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Does the route to equality include Indigenous peoples?

At the time of writing, many Australians are preoccupied with the recent result of the same-sex marriage survey (with 61.6% voting in favour of marriage equality). The survey’s result is indicative of a shift in the thinking about ‘rights’ in general, but also about ‘equality’ and what it means in practice. Unsurprisingly also, and as evidenced throughout the public and social media, all those who advocate for more open and inclusive society are pleased by what looks like a public surge for a social change. How then does that affect, if at all, Indigenous peoples in Australia?

Shireen Morris of the Cape York Institute argues that the same as the matter of recognition is important to the same-sex couples (who otherwise can legally co-habit in Australia), the time for recognition has also come for Indigenous Australians: The case for marriage equality is just and right. The case for Indigenous people having a guaranteed voice in their affairs is just and right.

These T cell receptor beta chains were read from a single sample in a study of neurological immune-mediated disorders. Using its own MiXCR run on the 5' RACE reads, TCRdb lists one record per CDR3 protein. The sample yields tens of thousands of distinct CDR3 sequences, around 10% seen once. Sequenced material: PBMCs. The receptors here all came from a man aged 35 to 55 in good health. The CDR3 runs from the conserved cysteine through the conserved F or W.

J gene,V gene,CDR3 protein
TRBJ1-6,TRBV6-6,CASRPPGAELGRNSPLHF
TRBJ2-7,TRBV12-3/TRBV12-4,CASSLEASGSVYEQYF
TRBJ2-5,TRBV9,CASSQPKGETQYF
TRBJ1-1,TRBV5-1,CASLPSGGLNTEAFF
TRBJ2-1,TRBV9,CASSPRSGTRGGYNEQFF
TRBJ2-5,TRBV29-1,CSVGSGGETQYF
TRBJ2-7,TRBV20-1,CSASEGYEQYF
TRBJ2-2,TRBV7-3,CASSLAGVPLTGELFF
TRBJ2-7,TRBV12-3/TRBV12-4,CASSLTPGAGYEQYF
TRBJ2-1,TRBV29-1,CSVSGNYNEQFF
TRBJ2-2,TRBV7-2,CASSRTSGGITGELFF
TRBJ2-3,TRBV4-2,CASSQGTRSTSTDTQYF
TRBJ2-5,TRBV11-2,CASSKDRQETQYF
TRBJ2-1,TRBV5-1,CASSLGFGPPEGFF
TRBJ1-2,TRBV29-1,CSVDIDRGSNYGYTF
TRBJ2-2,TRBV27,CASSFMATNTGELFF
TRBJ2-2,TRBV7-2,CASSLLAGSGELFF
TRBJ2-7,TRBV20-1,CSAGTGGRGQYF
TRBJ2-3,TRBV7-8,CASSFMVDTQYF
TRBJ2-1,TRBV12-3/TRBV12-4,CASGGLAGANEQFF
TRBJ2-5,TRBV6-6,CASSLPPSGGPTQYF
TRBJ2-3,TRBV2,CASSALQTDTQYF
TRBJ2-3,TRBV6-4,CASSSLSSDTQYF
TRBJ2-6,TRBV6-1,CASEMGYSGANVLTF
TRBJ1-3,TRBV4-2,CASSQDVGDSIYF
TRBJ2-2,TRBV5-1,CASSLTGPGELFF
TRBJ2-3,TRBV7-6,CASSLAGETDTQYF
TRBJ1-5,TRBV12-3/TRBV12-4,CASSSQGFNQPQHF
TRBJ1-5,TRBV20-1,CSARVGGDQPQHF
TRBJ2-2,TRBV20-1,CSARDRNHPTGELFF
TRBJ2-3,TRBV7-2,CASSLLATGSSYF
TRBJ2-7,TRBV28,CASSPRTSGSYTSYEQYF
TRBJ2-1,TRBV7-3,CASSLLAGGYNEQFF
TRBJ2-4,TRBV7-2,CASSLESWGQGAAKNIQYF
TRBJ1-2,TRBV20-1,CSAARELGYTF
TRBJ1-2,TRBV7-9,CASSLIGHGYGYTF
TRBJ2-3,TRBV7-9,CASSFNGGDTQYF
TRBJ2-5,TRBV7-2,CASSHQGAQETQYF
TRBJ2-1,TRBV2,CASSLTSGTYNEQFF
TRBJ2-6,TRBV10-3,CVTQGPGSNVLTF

Australians are ready to say ‘yes’ to all groups in the society to be equally represented and be given equal opportunity to participate in the making and shaping of Australian society. However, for the time being at least, the Government sees otherwise.

Do Indigenous peoples need (more) welfare or recognition?

At the global level, there is the political will to recognise what is otherwise obvious. The United Nations (UN) Declaration on the Rights of Indigenous Peoples (2007) calls upon States to promote their full and effective participation in all matters concerning them. It has been widely recognised that the protection and promotion of rights of Indigenous peoples contribute to the strengthening of democracy and consolidation of peace. In the same vein, the 2030 Agenda for Sustainable Development, which overall focus is on reducing inequality within and among countries, in its political declaration identifies Indigenous peoples as one of the vulnerable groups who require to be ‘empowered’.